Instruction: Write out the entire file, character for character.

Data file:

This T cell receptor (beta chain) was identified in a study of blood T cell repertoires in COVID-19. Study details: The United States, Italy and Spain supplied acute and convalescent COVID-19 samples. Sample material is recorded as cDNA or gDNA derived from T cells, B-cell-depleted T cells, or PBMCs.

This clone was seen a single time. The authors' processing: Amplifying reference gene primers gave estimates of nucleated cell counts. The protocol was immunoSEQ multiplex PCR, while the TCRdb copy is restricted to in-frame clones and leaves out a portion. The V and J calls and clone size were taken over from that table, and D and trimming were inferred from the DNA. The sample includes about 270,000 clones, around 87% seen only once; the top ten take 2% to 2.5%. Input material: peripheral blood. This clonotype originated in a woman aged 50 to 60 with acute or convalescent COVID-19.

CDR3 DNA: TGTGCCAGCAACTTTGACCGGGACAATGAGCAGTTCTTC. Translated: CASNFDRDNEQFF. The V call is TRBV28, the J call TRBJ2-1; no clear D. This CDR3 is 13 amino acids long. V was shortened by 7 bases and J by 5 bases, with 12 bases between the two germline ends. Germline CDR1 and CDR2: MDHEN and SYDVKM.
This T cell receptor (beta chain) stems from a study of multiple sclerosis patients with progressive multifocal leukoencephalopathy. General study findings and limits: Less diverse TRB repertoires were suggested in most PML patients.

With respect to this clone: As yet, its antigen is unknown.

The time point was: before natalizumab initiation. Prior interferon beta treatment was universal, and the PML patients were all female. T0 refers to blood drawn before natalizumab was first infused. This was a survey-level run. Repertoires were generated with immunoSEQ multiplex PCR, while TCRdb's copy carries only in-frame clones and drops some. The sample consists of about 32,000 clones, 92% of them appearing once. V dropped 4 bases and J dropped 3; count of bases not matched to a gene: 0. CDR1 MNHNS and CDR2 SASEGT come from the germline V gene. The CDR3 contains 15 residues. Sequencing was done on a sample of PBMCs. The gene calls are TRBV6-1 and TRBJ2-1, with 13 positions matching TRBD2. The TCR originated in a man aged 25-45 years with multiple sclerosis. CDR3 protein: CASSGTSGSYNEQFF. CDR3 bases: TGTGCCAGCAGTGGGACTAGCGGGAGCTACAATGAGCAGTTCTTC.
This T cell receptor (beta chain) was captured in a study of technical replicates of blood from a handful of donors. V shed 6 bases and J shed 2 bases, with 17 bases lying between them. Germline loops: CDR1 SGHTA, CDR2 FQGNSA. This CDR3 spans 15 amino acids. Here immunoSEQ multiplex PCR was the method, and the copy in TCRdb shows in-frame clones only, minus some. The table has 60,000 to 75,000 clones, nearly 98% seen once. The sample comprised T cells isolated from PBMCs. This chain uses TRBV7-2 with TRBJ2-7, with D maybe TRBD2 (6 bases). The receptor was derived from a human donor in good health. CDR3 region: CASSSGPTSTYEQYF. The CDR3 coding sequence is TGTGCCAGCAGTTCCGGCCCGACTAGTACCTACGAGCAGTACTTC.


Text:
This T cell receptor (beta chain) was identified in a study of blood T cell repertoires in COVID-19. Study details: The United States, Italy and Spain supplied acute and convalescent COVID-19 samples. Sample material is recorded as cDNA or gDNA derived from T cells, B-cell-depleted T cells, or PBMCs.

This clone was seen a single time. The authors' processing: Amplifying reference gene primers gave estimates of nucleated cell counts. The protocol was immunoSEQ multiplex PCR, while the TCRdb copy is restricted to in-frame clones and leaves out a portion. The V and J calls and clone size were taken over from that table, and D and trimming were inferred from the DNA. The sample includes about 270,000 clones, around 87% seen only once; the top ten take 2% to 2.5%. Input material: peripheral blood. This clonotype originated in a woman aged 50 to 60 with acute or convalescent COVID-19.

CDR3 DNA: TGTGCCAGCAACTTTGACCGGGACAATGAGCAGTTCTTC. Translated: CASNFDRDNEQFF. The V call is TRBV28, the J call TRBJ2-1; no clear D. This CDR3 is 13 amino acids long. V was shortened by 7 bases and J by 5 bases, with 12 bases between the two germline ends. Germline CDR1 and CDR2: MDHEN and SYDVKM.
This T cell receptor (beta chain) stems from a study of multiple sclerosis patients with progressive multifocal leukoencephalopathy. General study findings and limits: Less diverse TRB repertoires were suggested in most PML patients.

With respect to this clone: As yet, its antigen is unknown.

The time point was: before natalizumab initiation. Prior interferon beta treatment was universal, and the PML patients were all female. T0 refers to blood drawn before natalizumab was first infused. This was a survey-level run. Repertoires were generated with immunoSEQ multiplex PCR, while TCRdb's copy carries only in-frame clones and drops some. The sample consists of about 32,000 clones, 92% of them appearing once. V dropped 4 bases and J dropped 3; count of bases not matched to a gene: 0. CDR1 MNHNS and CDR2 SASEGT come from the germline V gene. The CDR3 contains 15 residues. Sequencing was done on a sample of PBMCs. The gene calls are TRBV6-1 and TRBJ2-1, with 13 positions matching TRBD2. The TCR originated in a man aged 25-45 years with multiple sclerosis. CDR3 protein: CASSGTSGSYNEQFF. CDR3 bases: TGTGCCAGCAGTGGGACTAGCGGGAGCTACAATGAGCAGTTCTTC.
This T cell receptor (beta chain) was captured in a study of technical replicates of blood from a handful of donors. V shed 6 bases and J shed 2 bases, with 17 bases lying between them. Germline loops: CDR1 SGHTA, CDR2 FQGNSA. This CDR3 spans 15 amino acids. Here immunoSEQ multiplex PCR was the method, and the copy in TCRdb shows in-frame clones only, minus some. The table has 60,000 to 75,000 clones, nearly 98% seen once. The sample comprised T cells isolated from PBMCs. This chain uses TRBV7-2 with TRBJ2-7, with D maybe TRBD2 (6 bases). The receptor was derived from a human donor in good health. CDR3 region: CASSSGPTSTYEQYF. The CDR3 coding sequence is TGTGCCAGCAGTTCCGGCCCGACTAGTACCTACGAGCAGTACTTC.